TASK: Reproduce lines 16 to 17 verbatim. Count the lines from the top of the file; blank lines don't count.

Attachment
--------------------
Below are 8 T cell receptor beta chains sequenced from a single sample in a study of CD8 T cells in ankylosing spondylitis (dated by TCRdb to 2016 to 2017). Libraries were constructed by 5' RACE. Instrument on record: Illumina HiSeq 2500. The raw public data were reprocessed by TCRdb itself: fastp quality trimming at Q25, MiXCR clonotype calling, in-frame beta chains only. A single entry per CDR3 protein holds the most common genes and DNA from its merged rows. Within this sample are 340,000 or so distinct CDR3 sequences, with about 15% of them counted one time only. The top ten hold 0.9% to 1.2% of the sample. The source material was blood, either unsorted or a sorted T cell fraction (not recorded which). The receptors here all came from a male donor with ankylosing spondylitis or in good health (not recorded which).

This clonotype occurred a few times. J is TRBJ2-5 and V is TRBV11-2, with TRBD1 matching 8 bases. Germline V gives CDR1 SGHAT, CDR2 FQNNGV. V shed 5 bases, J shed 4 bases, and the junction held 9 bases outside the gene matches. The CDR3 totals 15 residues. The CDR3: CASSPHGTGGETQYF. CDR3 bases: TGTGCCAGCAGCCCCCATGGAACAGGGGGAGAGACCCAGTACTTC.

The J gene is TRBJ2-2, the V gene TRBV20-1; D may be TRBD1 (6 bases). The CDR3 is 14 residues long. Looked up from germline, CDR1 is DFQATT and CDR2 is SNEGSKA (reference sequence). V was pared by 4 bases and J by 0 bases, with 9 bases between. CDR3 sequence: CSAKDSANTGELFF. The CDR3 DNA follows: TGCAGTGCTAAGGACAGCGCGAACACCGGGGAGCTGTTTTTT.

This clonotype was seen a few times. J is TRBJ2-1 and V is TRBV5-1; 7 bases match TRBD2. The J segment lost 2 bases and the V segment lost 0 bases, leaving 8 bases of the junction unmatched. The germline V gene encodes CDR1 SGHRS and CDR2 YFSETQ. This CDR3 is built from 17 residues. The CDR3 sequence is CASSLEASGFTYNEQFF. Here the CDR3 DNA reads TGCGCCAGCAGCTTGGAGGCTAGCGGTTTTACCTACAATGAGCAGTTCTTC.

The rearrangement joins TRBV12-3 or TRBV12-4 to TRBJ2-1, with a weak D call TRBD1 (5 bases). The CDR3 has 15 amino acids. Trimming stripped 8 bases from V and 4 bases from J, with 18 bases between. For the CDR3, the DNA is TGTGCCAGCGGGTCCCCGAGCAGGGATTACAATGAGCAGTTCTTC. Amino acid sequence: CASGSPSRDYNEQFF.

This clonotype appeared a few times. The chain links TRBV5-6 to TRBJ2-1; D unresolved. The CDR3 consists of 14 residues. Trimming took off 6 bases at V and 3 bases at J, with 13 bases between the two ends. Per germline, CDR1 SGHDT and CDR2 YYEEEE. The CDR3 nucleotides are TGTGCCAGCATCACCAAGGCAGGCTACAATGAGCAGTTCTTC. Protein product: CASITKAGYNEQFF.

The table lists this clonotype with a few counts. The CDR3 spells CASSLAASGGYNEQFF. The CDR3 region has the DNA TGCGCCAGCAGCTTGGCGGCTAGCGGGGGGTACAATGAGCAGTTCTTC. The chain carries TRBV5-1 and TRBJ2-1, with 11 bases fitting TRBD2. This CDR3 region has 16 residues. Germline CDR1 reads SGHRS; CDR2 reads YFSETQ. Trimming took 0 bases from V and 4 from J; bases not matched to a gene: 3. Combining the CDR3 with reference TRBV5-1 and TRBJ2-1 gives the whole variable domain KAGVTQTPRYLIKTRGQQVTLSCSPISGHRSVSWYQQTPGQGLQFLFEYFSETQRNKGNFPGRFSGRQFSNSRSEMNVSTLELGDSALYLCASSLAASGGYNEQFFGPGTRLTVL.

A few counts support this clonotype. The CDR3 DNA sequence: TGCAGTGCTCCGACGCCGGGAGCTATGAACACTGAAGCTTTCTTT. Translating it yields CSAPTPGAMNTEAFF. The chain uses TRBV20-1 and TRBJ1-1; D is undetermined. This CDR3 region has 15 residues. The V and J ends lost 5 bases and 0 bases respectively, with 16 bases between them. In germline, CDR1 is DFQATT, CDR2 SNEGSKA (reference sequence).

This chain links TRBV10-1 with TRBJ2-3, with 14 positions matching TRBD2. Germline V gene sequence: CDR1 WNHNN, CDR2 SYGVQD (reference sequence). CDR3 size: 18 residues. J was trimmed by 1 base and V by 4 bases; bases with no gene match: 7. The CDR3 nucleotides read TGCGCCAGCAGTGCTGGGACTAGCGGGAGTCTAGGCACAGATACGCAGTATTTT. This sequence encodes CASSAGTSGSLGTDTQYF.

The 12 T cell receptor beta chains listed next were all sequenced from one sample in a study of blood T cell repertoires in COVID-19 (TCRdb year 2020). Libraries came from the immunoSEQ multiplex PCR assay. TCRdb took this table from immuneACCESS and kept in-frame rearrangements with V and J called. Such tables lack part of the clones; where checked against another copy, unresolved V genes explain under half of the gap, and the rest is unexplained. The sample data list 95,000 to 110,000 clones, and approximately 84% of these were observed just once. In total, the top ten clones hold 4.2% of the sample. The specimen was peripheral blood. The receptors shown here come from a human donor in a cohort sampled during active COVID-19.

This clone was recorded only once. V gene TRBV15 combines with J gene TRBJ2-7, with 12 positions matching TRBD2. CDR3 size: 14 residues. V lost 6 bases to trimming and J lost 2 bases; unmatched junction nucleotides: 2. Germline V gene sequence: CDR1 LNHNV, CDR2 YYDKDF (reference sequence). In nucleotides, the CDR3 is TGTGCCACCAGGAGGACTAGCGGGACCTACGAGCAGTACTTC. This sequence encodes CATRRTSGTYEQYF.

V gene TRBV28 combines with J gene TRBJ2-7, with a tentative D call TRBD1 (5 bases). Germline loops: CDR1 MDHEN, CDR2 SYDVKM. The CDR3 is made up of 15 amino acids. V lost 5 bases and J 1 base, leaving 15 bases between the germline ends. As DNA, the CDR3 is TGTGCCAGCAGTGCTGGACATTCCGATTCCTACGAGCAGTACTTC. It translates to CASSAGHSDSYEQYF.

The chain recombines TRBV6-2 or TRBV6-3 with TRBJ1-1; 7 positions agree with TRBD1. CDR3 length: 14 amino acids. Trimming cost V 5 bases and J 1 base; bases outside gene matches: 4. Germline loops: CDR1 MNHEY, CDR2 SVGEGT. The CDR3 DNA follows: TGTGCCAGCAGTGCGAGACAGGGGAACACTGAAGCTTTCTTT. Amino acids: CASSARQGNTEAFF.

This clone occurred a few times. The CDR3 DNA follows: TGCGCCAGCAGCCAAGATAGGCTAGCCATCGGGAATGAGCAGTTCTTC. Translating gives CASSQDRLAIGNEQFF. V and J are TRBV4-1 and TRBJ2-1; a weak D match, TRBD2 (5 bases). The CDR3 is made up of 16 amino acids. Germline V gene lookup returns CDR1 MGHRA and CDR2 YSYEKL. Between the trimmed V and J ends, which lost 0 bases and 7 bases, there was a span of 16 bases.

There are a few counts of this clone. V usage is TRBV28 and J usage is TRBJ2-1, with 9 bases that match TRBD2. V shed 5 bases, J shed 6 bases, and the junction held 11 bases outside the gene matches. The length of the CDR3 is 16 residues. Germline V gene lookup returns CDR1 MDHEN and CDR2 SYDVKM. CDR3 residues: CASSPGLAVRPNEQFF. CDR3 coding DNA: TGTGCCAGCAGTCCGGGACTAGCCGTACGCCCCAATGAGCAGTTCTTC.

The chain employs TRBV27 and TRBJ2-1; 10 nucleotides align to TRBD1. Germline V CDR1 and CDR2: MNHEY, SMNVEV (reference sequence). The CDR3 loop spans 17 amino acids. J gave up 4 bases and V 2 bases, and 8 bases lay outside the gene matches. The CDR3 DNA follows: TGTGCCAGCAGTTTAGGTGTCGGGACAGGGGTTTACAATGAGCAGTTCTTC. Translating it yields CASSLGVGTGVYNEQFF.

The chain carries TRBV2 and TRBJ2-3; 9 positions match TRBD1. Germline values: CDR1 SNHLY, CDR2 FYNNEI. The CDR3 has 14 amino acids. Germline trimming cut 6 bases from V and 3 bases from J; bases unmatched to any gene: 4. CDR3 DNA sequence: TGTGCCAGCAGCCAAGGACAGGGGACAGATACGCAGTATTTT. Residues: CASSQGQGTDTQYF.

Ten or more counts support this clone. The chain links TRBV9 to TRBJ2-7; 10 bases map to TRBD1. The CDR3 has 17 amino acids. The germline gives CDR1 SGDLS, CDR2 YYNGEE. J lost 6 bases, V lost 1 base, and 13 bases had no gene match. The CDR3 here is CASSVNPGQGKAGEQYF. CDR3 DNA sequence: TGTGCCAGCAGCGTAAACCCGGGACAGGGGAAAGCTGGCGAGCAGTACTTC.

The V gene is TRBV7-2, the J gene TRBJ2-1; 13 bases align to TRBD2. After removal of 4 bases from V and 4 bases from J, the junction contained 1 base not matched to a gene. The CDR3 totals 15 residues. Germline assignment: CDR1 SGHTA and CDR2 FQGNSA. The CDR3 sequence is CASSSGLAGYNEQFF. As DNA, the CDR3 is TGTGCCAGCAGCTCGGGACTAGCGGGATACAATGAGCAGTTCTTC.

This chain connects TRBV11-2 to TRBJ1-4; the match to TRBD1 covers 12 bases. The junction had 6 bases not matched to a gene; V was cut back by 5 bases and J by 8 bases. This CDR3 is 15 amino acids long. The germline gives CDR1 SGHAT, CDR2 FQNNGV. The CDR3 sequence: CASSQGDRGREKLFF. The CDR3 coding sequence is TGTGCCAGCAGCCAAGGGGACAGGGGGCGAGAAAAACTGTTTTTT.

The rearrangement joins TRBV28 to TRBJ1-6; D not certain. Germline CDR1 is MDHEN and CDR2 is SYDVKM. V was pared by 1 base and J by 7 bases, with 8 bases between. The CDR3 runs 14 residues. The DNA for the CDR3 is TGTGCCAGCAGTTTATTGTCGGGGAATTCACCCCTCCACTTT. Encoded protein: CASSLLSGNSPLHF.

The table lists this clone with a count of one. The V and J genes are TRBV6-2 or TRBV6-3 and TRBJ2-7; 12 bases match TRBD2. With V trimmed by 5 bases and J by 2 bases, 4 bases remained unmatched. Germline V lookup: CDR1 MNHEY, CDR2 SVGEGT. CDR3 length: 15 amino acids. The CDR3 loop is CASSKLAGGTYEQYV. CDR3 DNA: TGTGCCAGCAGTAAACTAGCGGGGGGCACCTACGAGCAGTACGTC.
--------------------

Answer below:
The chain employs TRBV27 and TRBJ2-1; 10 nucleotides align to TRBD1. Germline V CDR1 and CDR2: MNHEY, SMNVEV (reference sequence). The CDR3 loop spans 17 amino acids. J gave up 4 bases and V 2 bases, and 8 bases lay outside the gene matches. The CDR3 DNA follows: TGTGCCAGCAGTTTAGGTGTCGGGACAGGGGTTTACAATGAGCAGTTCTTC. Translating it yields CASSLGVGTGVYNEQFF.

The chain carries TRBV2 and TRBJ2-3; 9 positions match TRBD1. Germline values: CDR1 SNHLY, CDR2 FYNNEI. The CDR3 has 14 amino acids. Germline trimming cut 6 bases from V and 3 bases from J; bases unmatched to any gene: 4. CDR3 DNA sequence: TGTGCCAGCAGCCAAGGACAGGGGACAGATACGCAGTATTTT. Residues: CASSQGQGTDTQYF.